Forging the Pathway to Smart, Small Form Factor Devices

The Intel® Joule™ System on Module has features honed for the small form factor market that lend size, weight and power consumption benefits to projected display, interactivity with projected images, and 3D sensing.

Today’s musts for personal electronics pack a great deal of punch into otherwise small packages. Among these necessities is the desire for mobility and the availability of devices that are not only smart and sleek, but portable. On-the-go lifestyles are requiring technology component manufacturers to focus more and more on small form factor product design.

Figure 1: Convenience in following recipes or instructions is one of myriad reasons viewing a larger projected display is helpful, but users also want to avoid devices that gulp power or pack on weight.

Figure 1: Convenience in following recipes or instructions is one of myriad reasons viewing a larger projected display is helpful, but users also want to avoid devices that gulp power or pack on weight.

In addition to mobility, consumers are seeking more functionality from their electronics devices, but expect it in increasingly streamlined forms. Meeting these needs in competitive markets means manufacturers must forge ecosystem partnerships and put go-to-market strategies in place. Yet rapid development and expedited product launch cycles can’t sacrifice reliability and compelling user interfaces and use cases.

MicroVision partners with companies interested in leveraging its PicoP® scanning technology (PST) to develop and manufacture high tech components and end user products that require compact display and sensing capabilities for an increasingly mobile society. PST is a technology platform based on the laser beam scanning (LBS) methodology that the company pioneered for projected display, interactivity with projected images, and 3D sensing.


Figure 2: An engine which employs MicroVision’s PicoP® scanning technology can both capture images and project images—with no distortion—on any surface, says the company.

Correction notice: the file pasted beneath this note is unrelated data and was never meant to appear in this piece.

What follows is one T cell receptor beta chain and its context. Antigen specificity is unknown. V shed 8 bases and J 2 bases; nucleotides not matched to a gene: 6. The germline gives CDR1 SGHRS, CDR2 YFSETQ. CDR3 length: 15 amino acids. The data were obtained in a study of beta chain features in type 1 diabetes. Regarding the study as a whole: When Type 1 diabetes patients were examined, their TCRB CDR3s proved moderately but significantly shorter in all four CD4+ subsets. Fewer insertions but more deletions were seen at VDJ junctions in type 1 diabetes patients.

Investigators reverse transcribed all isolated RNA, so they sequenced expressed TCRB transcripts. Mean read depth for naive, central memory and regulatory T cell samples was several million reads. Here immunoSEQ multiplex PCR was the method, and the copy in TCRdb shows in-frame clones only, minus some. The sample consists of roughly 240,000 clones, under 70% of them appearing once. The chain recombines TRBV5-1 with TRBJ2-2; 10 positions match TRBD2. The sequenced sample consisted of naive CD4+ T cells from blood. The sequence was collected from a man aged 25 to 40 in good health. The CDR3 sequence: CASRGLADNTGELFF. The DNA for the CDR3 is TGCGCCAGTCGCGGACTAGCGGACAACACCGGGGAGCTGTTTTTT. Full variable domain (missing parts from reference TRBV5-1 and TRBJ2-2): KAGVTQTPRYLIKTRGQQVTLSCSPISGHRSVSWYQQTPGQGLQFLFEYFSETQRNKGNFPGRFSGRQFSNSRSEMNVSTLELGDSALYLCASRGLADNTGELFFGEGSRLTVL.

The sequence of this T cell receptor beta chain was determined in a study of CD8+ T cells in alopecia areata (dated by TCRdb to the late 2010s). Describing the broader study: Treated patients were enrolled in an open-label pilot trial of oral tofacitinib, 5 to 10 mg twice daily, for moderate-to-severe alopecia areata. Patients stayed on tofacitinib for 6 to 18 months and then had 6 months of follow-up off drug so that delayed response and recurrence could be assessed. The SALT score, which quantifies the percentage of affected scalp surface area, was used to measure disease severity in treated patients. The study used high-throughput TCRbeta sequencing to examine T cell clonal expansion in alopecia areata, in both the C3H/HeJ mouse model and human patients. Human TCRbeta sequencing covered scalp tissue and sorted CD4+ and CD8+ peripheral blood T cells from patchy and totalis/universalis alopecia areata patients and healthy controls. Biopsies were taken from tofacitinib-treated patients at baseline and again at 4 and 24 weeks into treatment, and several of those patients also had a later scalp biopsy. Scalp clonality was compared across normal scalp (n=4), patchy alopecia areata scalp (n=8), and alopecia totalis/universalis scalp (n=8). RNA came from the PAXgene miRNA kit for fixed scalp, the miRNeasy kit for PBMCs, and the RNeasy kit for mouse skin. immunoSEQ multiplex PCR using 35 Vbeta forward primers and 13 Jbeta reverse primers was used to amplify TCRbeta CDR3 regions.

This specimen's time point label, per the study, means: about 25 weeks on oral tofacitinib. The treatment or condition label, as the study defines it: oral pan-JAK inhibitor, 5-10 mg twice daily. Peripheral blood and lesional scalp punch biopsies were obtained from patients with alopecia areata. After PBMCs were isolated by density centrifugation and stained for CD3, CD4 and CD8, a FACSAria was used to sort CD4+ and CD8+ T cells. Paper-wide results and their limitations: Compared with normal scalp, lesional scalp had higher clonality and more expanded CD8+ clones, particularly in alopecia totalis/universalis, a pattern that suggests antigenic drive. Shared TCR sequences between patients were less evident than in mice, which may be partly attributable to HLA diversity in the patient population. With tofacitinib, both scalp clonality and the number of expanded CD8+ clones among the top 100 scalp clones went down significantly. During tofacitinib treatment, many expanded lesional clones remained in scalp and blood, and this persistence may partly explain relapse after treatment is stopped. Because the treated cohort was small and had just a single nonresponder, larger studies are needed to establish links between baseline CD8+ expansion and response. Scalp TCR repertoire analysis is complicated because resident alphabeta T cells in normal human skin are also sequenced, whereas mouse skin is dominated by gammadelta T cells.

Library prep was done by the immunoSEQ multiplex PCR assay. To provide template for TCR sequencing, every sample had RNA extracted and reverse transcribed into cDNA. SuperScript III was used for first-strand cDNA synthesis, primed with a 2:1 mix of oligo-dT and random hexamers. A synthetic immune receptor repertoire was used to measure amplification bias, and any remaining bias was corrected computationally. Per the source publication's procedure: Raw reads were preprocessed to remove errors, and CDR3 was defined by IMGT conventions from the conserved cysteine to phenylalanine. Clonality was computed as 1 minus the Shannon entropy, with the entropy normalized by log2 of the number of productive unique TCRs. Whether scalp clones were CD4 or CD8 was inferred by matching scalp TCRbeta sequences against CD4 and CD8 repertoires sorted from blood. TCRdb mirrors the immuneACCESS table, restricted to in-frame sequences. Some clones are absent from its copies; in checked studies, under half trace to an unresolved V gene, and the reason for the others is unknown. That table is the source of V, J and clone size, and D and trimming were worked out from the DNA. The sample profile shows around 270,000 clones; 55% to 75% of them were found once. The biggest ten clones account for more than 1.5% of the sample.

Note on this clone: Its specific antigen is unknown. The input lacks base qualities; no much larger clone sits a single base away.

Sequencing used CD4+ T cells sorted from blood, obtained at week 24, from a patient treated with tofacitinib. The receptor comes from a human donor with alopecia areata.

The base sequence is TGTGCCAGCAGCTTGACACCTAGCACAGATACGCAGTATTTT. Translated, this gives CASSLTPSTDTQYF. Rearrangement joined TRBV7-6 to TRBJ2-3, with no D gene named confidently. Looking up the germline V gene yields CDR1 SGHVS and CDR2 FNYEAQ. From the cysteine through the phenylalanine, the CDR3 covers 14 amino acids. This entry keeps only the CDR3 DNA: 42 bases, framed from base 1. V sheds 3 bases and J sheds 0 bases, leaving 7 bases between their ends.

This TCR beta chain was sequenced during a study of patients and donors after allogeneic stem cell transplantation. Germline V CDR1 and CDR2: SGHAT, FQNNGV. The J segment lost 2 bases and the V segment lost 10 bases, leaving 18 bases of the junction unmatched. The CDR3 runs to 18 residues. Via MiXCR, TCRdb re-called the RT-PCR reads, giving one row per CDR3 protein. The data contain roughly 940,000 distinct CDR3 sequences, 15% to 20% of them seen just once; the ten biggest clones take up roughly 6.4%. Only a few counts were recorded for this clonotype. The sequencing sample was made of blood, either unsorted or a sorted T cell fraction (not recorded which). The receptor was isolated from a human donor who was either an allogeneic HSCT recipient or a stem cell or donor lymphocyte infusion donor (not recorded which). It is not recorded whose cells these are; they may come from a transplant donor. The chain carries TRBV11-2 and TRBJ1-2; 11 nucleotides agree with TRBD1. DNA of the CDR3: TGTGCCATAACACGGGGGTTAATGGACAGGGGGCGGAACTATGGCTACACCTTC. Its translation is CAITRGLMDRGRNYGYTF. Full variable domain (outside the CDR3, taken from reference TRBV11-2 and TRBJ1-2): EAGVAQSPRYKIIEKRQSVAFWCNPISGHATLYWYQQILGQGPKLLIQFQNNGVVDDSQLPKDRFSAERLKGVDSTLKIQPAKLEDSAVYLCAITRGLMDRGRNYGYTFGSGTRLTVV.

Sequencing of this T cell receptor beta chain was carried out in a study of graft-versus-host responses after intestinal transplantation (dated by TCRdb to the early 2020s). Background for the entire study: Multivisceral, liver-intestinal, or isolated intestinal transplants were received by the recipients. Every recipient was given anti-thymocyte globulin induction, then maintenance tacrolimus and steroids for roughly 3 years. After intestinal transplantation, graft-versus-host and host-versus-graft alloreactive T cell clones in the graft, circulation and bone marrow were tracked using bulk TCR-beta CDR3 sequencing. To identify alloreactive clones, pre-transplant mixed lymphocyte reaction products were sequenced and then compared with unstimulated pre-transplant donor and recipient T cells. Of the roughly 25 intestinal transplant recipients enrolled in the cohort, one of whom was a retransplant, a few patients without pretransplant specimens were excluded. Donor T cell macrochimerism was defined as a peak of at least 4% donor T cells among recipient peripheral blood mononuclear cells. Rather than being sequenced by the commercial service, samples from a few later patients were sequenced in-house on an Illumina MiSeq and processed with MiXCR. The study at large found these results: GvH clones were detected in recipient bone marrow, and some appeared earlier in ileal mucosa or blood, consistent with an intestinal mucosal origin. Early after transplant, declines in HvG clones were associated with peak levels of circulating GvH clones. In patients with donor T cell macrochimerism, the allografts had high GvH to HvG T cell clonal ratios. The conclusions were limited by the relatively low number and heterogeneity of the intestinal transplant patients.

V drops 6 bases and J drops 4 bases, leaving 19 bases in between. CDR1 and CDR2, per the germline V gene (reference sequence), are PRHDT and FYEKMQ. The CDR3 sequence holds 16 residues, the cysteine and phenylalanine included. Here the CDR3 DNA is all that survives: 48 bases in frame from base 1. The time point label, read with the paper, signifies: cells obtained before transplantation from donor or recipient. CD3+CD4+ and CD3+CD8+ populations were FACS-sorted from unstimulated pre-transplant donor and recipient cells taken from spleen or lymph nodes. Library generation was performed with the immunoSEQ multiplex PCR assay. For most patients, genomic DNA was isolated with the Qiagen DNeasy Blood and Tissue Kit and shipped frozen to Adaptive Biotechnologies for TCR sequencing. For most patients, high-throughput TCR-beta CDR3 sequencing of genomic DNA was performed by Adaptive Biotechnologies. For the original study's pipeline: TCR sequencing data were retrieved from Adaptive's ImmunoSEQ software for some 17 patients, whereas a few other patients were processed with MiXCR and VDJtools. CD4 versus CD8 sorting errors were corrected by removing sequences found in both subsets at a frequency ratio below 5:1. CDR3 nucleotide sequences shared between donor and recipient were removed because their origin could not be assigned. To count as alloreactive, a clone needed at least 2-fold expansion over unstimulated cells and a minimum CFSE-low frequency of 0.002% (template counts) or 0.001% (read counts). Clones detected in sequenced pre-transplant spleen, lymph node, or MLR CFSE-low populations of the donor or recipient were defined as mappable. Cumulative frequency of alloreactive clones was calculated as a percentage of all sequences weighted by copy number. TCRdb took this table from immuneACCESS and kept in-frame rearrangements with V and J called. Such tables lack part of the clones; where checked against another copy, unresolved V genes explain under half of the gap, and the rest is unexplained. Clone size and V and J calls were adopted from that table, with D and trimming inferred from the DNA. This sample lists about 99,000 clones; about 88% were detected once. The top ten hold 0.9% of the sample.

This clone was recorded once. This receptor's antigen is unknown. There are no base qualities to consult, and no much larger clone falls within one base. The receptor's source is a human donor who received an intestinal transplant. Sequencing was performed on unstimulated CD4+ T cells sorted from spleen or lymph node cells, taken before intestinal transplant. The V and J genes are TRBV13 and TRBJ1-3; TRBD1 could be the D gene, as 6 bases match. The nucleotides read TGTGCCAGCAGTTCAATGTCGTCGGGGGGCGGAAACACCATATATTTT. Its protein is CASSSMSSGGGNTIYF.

Recently, MicroVision announced the availability of two PicoP® scanning engines (PSE) built on the PST platform specifically targeted at the mobile and IoT markets: a small form factor display engine (PSE-0403), and a short throw interactive display engine (PSE-0403sti). A sensing engine for mid-range LiDAR for industrial products is also planned.

When considering the application areas that can be tapped into with these new engine products, it’s evident that combining MicroVision’s PSE with a small computing platform would be an excellent enabler for developers looking to quickly build robust consumer products.

Enabling Innovation

In the development of the PSE-0403 small form factor display engine and PSE-0403sti short throw interactive display engine, MicroVision recognized that combining these engines with other specialized small form factor solutions, such as the Intel™ Joule™ compute module, can enable new, compelling products that can be rapidly brought to market.

A hallmark of MicroVision’s scanning engines is the very small size that enables consumer product OEMs to make the types of sleek and portable devices consumers expect without sacrificing performance. MicroVision’s small form factor display engine is only 6 mm thick with an overall volume of under 5 ccs. And because it is a self-contained unit that includes the laser diode light sources, MEMS scanning mirror, electronics and firmware, it can be easily integrated into products that benefit from a large screen projected display. When you add in a compact compute module like Joule, a wide variety of opportunities for smart devices opens up.

In a smartphone, for instance, the built-in display is limited in size to around five to six inches to keep the device pocket-size. Anything bigger and it becomes a phablet or tablet. With the increasing use of smartphones for video consumption, including long form video, the small screen size is tolerated because of convenience, but it is hardly ideal for watching a movie or TV show for a few hours. Add a tiny, low power consumption projection engine into the device, and suddenly the screen size can increase incrementally with the space available to project on while operating on battery. The same tiny engine can create a screen twice the size of the built-in screen—all the way up to 200 inches—and run for more than two hours without recharging. With over 50 percent of video views taking place on smartphones globally, this use case is compelling.

Figure 3: Restaurants are but one commercial use for virtual touchscreens.